Spotify’s attempt to use the Facebook playbook over Joe Rogan won’t wash


Show caption Neil Young demanded Spotify remove his music from its service over remarks made by Joe Rogan, right, on his podcast. Photograph: AP Opinion Spotify’s attempt to use the Facebook playbook over Joe Rogan won’t wash John Naughton Founder Daniel Ek’s bid to make the anti-vaxxer controversy go away ignores the fact that it is paying the US comedian to appear on its service Sat 5 Feb 2022 16.00 GMT Share on Facebook

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Two decades ago, the late and much-lamented David Bowie said something that was eerily prophetic. “Music itself,” he observed, “is going to become like running water or electricity.” His point was that in 2002 we were still carrying our music in little bottles called iPods, just as Victorian travellers in India carried bottles of drinking water because you couldn’t rely on their being a safe and sanitary public supply.

Spool forward 20 years and Spotify, the Swedish audio streaming and media services provider founded in 2006 by Daniel Ek and Martin Lorentzon, is, in Bowie’s terms, the global music authority, providing sanitised recorded music everywhere, on demand. At the moment, it has something like 406 million active monthly users, of whom more than 180 million pay for its “premium” (advertising-free) service.

Given its dominance in the distribution of music, Spotify has inevitably been at the centre of controversies about the royalties musicians get paid for having their work streamed on the platform. In 2009, for example, it was reported that Lady Gaga’s hit song Poker Face had been streamed 1m times on Spotify, for which she received the princely royalty of $167! In May 2015, Spotify, seeing that Apple and Amazon were getting into the music streaming business, decided that it was also going to diversify into podcasts. And in May 2020 the company persuaded the popular American comedian Joe Rogan to move his podcast, The Joe Rogan Experience, exclusively to Spotify in return for a reported $100m.

In January this year, an episode of the Rogan show prompted an open letter signed by 270 health care professionals calling on Spotify to develop a counter-misinformation policy on the platform. The complainants especially objected to an episode that had featured Robert W Malone, a medical researcher whom Twitter had permanently suspended from its platform, citing “repeated violations of our Covid-19 misinformation policy”, together with a comment Rogan made where he stated that he believed that young, healthy people do not need a Covid-19 vaccine.

At this point, Spotify experienced a sudden collision between its interests in music and podcasting. The musical superstar Neil Young gave the company an ultimatum: it could have his music or Joe Rogan’s podcast but not both. “I am doing this,” he wrote, “because Spotify is spreading fake information about vaccines, potentially causing death to those who believe the disinformation being spread by them.” Shortly afterwards, Joni Mitchell announced that she was taking the same line.

Whatever you might say about Facebook, one thing it does not do is pay its users for what they post on its platform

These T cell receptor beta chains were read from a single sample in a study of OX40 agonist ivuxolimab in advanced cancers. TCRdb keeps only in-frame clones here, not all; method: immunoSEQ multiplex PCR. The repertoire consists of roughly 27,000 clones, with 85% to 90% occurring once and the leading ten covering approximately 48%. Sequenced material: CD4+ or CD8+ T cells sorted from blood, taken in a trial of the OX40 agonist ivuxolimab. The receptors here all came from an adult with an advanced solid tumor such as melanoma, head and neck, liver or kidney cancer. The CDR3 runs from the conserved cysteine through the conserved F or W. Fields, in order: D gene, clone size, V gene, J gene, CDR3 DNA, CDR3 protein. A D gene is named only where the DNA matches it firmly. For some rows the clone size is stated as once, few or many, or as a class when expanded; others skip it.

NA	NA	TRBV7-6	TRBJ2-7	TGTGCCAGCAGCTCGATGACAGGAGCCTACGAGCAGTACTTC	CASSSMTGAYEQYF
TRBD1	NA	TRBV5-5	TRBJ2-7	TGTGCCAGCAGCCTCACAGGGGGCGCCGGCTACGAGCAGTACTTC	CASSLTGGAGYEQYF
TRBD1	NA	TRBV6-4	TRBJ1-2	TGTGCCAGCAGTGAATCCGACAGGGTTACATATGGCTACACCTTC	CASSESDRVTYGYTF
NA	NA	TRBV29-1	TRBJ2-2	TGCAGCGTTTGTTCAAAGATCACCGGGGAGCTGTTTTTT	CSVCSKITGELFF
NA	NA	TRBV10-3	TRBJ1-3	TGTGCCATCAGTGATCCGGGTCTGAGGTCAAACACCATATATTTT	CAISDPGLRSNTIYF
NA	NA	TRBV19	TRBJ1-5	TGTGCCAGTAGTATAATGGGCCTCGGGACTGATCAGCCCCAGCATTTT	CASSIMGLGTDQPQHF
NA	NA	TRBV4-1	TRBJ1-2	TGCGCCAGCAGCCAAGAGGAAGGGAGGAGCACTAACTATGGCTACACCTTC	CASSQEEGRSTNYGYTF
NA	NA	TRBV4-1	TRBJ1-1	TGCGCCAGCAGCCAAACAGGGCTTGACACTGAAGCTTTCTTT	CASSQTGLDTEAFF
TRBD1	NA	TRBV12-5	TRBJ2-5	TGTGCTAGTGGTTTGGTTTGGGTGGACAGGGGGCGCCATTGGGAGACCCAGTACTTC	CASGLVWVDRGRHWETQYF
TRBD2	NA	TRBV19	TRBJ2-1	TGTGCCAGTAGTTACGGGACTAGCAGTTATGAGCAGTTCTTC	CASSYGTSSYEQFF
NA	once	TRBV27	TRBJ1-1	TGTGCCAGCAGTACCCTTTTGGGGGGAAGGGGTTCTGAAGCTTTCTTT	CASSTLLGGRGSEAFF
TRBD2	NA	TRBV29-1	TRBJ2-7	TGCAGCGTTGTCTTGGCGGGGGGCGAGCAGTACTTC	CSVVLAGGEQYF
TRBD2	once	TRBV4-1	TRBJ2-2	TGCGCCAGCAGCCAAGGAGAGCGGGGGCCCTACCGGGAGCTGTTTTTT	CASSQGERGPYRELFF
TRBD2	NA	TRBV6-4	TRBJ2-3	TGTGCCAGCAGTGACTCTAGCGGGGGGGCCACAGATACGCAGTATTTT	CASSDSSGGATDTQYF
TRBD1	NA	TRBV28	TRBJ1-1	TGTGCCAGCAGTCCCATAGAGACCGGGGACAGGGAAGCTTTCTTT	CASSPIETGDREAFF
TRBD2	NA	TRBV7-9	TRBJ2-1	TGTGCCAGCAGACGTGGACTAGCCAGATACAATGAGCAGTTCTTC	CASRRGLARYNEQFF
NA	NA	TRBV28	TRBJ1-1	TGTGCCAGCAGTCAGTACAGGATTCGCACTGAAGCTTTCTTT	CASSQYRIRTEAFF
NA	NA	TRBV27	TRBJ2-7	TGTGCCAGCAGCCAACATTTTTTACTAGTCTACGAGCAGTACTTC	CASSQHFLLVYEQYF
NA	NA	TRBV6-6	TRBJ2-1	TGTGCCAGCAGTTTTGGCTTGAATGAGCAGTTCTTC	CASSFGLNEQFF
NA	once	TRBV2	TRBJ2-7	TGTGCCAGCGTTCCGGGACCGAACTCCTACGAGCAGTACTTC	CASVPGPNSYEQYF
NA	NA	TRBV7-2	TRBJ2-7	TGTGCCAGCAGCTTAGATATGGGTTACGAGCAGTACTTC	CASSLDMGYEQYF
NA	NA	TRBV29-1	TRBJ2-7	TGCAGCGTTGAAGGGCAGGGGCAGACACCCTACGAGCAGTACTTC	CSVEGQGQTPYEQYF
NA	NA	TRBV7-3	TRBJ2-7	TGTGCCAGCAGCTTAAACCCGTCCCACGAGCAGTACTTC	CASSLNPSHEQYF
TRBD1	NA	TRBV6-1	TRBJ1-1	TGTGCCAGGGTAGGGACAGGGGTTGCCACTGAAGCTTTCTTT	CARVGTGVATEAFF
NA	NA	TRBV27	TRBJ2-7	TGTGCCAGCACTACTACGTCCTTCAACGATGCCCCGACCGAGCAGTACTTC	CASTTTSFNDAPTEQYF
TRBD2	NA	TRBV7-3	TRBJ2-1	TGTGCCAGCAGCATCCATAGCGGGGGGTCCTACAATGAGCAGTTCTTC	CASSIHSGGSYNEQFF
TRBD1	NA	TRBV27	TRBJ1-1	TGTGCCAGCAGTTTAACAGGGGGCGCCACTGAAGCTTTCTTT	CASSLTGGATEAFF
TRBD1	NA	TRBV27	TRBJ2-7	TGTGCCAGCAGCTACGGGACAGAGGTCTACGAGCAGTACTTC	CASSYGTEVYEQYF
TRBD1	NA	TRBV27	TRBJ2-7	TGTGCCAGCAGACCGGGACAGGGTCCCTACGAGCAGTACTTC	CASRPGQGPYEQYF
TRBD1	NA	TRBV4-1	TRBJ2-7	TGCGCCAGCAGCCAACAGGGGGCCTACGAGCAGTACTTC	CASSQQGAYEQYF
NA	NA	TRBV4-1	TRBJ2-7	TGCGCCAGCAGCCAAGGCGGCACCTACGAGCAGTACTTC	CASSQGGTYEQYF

Faced with these ultimatums, why did Spotify do? You only have to ask the question to know the answer. I mean to say, a hundred million bucks is a lot of money, even in the debased currency of the tech industry. And in his attempt to “manage” the controversy, Spotify’s co-founder Ek consulted the Facebook playbook. He vowed to provide “greater transparency” on the company’s content rules. And, of course, he wanted to support free speech – “while balancing it with the safety of our users”. And, just like Facebook, Spotify would henceforth be labelling content with warnings and directing users to a Covid-19 information hub with inputs from scientists and health experts. Etc, etc.

There are, however, a couple of problems with this fatuous virtue-signalling. The first is what philosophers would call a category mistake – “assigning to something a quality or action which can only properly be assigned to things of another category”. Spotify is not Facebook. Whatever you might say about the latter, one thing it does not do is pay its users for what they post on its platform. Ek, on the other hand, has paid Joe Rogan $100m to broadcast from Spotify’s platform. Which makes him, I would say, a publisher and therefore someone not entitled to the legal protections enjoyed by Facebook, Twitter et al in the US.

And on top of that, there is Ek’s naivety in thinking that labelling content about contentious matters is a way of doing good. From what we have learned so far about combating mis- and disinformation, labelling is as likely to boost bad stuff as it is to correct errors. So while Spotify may have succeeded in taming – or suborning – the mighty music industry, when it comes to handling political extremism and conspiracy theorists it’s clearly out of its depth.

What I’ve been reading

Not over yet

Covid-19: Endemic Doesn’t Mean Harmless is the title of a sobering article in Nature by Aris Katzourakis. A good antidote to complacency about Omicron.

Your number’s up

There’s a terrific blog post for 1 February by Cory Doctorow on his Pluralistic site, about the glossy accountancy and posh legal firms that enable money laundering by oligarchs and crooks.

Coded message

The transcript at of a fascinating (and intermittently baffling) conversation between Yanis Varoufakis and Evgeny Morozov about “crypto, the left and techno-feudalism” is larded with flashes of inspiration.